OCD AND ANXIETY
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Anxiety is the most common mental health disorder in the U.S., affecting 40 million adults, and one in eight children according to the Anxiety and Depression Association of America.
Despite being highly treatable, about a third of those suffering from anxiety actually seek treatment.
For those who do, research shows cognitive behavioral therapy, or CBT, is highly successful.
CBT is a learning-based treatment focused on changing how patients behave and how they think.
“You target the maladaptive thoughts and behaviors, and as a result, you are able to change the emotional outcome,” says Dr. Brad Riemann, chief clinical officer at Rogers Behavioral Health. “We're training people in skills that teach them to think differently and to behave differently, and as a result, they feel better.”
At Rogers a multidisciplinary team tailors CBT for each individual patient.
“It’s like a restaurant menu,” says Dr. Riemann. “There are a variety of different skills and depending on the diagnosis we may work with a patient on thought challenging skills, while another may need exposure and response prevention therapy known as ERP, and yet another may need social skills training. We are able to select skills off this menu to really create an individualized treatment plan to best meet the patient's needs.”
Not only does CBT help patients think and behave differently, it also affects how their brains function.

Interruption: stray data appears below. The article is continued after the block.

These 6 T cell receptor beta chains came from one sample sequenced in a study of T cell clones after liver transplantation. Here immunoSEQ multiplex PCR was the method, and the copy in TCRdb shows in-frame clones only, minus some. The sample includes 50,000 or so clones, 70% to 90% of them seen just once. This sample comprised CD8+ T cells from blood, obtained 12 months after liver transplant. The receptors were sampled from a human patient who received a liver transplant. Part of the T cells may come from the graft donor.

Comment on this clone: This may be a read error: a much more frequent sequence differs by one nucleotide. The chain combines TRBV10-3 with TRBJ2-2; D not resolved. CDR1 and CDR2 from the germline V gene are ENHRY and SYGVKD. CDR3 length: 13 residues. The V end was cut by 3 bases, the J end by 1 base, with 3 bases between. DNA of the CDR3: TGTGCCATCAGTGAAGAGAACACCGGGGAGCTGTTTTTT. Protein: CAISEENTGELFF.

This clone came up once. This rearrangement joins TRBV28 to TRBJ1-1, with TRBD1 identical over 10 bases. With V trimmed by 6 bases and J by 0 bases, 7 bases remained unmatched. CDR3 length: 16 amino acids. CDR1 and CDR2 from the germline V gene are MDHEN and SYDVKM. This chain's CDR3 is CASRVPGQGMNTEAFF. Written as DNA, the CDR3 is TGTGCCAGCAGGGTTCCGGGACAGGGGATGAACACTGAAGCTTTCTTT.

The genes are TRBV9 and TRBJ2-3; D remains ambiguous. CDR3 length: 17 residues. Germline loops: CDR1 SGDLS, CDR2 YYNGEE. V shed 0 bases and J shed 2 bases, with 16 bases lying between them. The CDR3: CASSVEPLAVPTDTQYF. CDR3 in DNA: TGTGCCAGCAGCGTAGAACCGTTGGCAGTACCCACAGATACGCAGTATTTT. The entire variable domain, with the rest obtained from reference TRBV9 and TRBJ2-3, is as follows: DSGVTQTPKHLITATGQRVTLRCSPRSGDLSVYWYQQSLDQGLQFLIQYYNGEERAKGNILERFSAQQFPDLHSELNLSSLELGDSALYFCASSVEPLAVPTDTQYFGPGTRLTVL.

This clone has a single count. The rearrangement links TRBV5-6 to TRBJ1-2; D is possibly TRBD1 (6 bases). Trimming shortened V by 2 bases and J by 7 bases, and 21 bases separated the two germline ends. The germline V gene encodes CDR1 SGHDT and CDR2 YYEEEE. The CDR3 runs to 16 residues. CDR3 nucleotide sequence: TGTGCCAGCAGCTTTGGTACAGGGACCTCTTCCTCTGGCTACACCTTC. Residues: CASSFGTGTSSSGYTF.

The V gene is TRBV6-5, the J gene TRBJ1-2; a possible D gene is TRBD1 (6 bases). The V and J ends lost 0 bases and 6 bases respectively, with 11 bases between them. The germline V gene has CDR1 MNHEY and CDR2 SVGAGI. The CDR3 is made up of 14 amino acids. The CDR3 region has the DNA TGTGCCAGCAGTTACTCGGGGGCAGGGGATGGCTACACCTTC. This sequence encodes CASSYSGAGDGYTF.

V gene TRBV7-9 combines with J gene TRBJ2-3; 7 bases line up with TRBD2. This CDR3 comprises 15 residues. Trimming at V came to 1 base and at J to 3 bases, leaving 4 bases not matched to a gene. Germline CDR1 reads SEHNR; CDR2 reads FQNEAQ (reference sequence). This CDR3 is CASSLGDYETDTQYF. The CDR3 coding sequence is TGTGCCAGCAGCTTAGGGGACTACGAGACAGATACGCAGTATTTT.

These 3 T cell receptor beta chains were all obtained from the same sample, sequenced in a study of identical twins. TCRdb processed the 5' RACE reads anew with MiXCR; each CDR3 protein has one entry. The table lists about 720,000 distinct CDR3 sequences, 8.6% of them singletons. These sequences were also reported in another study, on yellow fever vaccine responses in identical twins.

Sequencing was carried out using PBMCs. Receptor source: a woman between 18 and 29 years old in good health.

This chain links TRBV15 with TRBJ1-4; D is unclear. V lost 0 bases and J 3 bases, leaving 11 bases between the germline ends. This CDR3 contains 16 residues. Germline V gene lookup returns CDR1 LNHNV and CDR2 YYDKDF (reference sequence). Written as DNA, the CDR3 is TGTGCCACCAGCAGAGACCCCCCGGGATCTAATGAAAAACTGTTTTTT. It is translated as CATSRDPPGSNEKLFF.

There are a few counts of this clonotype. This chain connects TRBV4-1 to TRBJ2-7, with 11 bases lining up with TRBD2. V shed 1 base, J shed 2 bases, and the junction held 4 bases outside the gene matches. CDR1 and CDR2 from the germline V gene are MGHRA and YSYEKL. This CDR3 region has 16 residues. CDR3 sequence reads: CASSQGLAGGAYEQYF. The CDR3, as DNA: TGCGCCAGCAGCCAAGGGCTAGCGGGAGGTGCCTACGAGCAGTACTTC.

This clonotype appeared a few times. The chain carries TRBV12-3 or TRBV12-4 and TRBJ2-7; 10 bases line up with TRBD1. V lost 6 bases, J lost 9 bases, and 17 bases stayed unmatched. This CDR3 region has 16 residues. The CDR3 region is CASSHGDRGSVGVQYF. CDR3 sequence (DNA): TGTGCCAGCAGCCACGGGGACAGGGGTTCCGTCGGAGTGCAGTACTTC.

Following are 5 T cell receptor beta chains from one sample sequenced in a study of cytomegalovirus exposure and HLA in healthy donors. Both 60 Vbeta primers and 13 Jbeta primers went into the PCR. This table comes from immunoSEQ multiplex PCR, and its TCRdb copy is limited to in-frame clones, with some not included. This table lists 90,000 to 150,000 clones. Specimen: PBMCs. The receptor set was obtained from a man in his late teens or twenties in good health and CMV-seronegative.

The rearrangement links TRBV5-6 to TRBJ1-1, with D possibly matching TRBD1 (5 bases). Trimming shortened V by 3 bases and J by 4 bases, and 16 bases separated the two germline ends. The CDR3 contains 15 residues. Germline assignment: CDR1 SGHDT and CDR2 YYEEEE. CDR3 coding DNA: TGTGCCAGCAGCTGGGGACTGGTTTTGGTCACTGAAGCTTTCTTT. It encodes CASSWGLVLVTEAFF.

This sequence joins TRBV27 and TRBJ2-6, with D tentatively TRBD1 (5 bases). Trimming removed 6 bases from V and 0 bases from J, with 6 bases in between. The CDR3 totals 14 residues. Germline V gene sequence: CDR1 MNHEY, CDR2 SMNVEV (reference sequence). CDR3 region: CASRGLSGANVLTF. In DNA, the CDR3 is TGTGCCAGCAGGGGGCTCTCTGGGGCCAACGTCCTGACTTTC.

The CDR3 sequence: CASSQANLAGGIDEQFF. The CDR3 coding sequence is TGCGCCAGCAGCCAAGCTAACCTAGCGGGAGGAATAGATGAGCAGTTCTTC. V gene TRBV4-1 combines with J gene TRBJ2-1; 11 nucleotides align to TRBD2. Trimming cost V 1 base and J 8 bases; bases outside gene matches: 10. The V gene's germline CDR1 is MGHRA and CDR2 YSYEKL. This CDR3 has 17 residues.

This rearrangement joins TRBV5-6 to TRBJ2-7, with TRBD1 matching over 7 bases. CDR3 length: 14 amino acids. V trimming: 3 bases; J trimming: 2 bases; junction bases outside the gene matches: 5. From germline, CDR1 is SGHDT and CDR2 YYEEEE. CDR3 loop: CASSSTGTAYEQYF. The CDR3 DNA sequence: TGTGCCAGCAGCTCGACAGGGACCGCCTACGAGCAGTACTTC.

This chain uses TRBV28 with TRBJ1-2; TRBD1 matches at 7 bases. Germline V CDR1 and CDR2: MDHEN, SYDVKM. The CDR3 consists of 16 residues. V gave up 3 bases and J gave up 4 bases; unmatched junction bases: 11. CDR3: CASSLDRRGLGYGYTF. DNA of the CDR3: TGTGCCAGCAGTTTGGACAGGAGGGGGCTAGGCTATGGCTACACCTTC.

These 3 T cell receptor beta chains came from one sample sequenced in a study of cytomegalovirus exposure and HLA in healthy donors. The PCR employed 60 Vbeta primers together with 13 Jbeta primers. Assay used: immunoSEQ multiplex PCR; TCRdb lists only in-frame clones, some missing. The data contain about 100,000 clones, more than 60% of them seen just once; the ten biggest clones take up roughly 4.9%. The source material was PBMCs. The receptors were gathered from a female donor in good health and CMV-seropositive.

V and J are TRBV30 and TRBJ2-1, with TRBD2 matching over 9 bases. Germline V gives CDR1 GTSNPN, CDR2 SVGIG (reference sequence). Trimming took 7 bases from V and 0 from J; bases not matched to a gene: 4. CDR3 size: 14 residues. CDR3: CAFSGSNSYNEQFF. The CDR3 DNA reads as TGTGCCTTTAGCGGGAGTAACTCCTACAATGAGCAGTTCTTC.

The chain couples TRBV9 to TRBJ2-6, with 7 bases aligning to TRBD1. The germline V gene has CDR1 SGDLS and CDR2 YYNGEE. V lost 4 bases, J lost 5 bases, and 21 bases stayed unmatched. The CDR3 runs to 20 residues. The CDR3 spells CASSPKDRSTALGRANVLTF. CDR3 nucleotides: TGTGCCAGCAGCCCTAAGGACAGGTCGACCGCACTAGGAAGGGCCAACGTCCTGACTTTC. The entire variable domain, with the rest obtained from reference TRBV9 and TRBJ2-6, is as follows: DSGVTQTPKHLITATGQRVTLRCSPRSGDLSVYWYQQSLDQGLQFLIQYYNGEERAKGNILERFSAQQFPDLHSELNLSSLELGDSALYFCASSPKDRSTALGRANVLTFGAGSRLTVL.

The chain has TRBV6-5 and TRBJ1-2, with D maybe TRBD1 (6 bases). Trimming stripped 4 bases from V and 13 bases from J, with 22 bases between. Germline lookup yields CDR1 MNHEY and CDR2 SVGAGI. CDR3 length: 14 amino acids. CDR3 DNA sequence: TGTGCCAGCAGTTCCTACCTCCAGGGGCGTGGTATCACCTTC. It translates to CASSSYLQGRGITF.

Researchers from the University of California, Los Angeles (UCLA) looked at positron emission tomography (PET) scans of patients with obsessive-compulsive disorder (OCD) who had received a component of CBT therapy known as “exposure and response prevention,” (ERP) which gradually desensitizes patients to things that provoke obsessional fears or worries while asking them to refrain from their typical compulsion. They were able to see changes in the part of the brain affected by OCD.
“If you take somebody with OCD whose brain is lighting up in those regions and you treat them with ERP, the results are evident on the scan and the affected brain areas are no longer lighted. CBT can help return the brain to one that is far more similar to someone who does not have OCD. We now have the physical evidence that CBT can change the way a person's brain is functioning and it can return it to a brain far more similar to someone who does not have OCD,” says Dr. Riemann.
Extensive outcome data collected at Rogers shows that 81% of residential OCD patients participating in CBT reported a significant improvement in their anxiety symptoms.
“We conduct follow up studies with patients a year after treatment which show that gains are maintained, and in some programs, patients continue to improve,” says Dr. Riemann.
Rogers treats OCD and anxiety disorders in seven states across the country. Call 800-767-4411 to request a free screening.
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